The installation is composed of a total of 512 identical reflective modules (8 x 16 x 4 sides) inserted into timber frames. Each module is consist of a wood block with one 600 oblique surface and a mirror glued to the oblique surface. The module can then be inserted into the timber frame in 4 different ways: up, down, left and right. As a result, different modules will face different directions and reflect specific views creating a mix view of the beach. The installation will become a popular photo spot for social media (#winterstation #mirrortower).
After the event, the installation can be relocated to conduct optical research and develop more design iterations. Or, each reflective module can be recollected and give to donators as a gift.
2016 Collaborator: Ran Wei
This project is inspired by the experience of living in the mountain where nature surrounds the living space and defines how we live. In the modern age, the most precious place to live in is nature, and Chongqing as the city of mountains provide the opportunity for the residents to experience the city and the mountain, and technology and the nature at the same time. To provide such spaces, waving surfaces are introduced in between the loft space as a way to introduce nature into everyday life. On top of the surface is the outdoor green space with trees and gardens; beneath the surface is the indoor environment with a variety of programs to share, and the waving surface weaves the programs and the natural environment, which creates the experience of living in the mountain with nature surrounding you.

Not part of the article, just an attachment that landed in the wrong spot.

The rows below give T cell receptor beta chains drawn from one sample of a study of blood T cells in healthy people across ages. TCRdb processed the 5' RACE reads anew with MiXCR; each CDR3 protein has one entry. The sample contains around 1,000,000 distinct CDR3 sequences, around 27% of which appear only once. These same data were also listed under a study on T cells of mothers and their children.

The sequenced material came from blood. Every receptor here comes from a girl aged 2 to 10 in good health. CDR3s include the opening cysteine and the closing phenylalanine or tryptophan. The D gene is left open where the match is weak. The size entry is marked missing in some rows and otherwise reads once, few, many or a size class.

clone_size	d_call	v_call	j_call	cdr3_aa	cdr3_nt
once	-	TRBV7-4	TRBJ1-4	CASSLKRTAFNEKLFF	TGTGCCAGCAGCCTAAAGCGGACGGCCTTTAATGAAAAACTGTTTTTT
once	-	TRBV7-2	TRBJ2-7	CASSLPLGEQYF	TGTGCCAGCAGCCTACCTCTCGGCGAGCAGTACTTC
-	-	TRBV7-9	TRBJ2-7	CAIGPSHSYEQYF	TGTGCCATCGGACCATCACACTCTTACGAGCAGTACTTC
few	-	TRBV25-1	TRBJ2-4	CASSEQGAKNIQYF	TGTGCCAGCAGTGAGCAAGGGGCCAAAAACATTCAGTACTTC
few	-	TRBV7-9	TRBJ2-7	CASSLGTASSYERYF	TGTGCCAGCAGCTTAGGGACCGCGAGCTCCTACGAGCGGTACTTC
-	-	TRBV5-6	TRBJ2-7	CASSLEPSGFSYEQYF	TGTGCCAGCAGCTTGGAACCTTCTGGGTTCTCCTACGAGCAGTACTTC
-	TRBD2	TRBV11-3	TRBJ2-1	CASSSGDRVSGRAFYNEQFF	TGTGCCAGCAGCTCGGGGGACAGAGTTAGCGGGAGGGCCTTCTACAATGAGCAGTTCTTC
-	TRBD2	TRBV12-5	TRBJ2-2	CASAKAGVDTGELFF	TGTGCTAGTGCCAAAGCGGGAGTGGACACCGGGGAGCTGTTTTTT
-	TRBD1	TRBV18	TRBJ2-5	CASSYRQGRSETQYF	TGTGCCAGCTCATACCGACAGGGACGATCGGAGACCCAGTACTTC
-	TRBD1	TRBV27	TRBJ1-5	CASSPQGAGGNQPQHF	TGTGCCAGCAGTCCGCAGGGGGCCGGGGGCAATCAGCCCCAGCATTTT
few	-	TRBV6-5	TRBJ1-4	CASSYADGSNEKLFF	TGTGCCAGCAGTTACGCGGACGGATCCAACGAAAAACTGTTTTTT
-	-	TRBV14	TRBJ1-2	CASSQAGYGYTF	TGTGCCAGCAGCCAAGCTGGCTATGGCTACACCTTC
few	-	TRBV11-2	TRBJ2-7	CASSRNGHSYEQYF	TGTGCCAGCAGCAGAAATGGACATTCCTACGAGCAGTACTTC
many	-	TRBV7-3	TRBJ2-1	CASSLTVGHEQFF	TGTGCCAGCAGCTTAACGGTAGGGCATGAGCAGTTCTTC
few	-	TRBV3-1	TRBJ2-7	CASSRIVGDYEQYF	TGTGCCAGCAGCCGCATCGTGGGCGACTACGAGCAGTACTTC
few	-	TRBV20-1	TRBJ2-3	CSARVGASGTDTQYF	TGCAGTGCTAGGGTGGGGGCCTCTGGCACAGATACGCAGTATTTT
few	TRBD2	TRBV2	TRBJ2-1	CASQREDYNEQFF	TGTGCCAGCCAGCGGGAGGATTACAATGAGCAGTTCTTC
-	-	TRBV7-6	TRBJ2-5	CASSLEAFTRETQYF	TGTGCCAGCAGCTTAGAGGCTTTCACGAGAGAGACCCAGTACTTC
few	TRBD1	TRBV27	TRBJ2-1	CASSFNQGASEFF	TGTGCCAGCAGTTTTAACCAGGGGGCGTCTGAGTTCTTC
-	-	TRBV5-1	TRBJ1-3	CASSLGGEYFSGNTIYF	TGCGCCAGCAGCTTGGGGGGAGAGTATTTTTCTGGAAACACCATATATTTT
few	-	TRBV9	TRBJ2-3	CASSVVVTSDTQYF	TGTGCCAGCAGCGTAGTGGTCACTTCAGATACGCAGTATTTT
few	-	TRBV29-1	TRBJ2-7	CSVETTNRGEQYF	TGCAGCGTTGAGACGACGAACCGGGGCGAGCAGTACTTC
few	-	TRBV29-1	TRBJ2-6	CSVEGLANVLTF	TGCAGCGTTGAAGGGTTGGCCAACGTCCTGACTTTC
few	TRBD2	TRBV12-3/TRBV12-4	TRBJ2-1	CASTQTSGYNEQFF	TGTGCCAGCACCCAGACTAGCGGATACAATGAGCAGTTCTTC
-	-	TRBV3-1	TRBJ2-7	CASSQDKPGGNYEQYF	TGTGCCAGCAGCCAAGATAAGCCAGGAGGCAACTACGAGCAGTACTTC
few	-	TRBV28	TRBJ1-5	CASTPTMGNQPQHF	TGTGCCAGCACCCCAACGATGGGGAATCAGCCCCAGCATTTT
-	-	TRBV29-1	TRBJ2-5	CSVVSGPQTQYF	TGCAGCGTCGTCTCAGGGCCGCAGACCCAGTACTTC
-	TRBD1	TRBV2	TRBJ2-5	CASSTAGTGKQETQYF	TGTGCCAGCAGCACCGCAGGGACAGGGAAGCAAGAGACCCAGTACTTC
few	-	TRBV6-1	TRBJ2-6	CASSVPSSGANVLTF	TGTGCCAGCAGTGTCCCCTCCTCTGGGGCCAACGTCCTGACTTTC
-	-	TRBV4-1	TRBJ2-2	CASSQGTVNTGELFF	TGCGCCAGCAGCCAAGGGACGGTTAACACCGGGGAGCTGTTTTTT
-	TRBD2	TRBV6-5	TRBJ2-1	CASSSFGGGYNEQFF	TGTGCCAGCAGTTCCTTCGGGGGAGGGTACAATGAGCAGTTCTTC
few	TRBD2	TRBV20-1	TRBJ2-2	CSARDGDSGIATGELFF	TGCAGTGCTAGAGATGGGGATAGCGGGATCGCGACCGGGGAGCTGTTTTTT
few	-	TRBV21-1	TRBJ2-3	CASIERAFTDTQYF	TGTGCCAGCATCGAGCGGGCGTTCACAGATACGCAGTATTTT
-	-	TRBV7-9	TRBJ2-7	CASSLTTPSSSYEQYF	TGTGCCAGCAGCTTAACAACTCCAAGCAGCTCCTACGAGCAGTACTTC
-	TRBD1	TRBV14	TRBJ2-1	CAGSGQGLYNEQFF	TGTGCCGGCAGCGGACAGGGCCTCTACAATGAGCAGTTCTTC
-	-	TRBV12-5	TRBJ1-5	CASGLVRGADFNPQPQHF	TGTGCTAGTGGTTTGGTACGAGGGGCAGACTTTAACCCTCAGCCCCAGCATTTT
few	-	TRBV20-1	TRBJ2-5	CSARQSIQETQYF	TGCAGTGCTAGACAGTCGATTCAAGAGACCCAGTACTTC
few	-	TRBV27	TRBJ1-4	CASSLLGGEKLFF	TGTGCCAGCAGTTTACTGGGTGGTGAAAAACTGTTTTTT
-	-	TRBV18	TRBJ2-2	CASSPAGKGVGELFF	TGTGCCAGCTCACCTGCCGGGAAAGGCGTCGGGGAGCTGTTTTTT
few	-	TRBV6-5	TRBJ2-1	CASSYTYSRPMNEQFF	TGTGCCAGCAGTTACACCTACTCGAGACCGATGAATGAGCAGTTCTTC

2012 Collaborator: Ran Wei
This cultural complex is located at the corner of Xixi Wetland region in Hangzhou. The challenge is to preserve the unique natural environment while creating an inspiring built environment for visitors to experience the culture and history of Xixi Wetland and Hangzhou. The strategy is to create an open ground level for minimum occupation of wetland and use overhead bridges to connect each unit. In this way, the circulation is clear and flexible, and by using double-glazed glass for facade, the view of Xixi wetland is accessible at any corner of the complex.
2016 GSAPP Collaborators:
James Brillon, Mengze Chen, Arianna Deane, Mira De Avila-Shin, Bingyu Guan, Benjamin Hochberg, Coco Ke Shi, Christopher Tomasetti, Taiwei Wang, Angela Yang, Zhengyang “Echo” Yue
Mark Bearak, Jordan Meerdink
Commissioned by the non-profit organization Figment, 12 students from GSAPP Columbia designed and built a tree house on the governor’s island named FELIX. Our design intent is to have FELIX become the seed for a new type of treehouse, which can grow for the next 5 years by aggregating over the landscape, creating a dynamic playscape for everyone to enjoy. Taking inspiration from the nature, we propose a flexible modular system based upon standard wood members which are eco- friendly, reusable and mass produced. The pavilion is designed as an accessible installation by nature, of nature, and for nature.
Photo Credit: Songkai Liu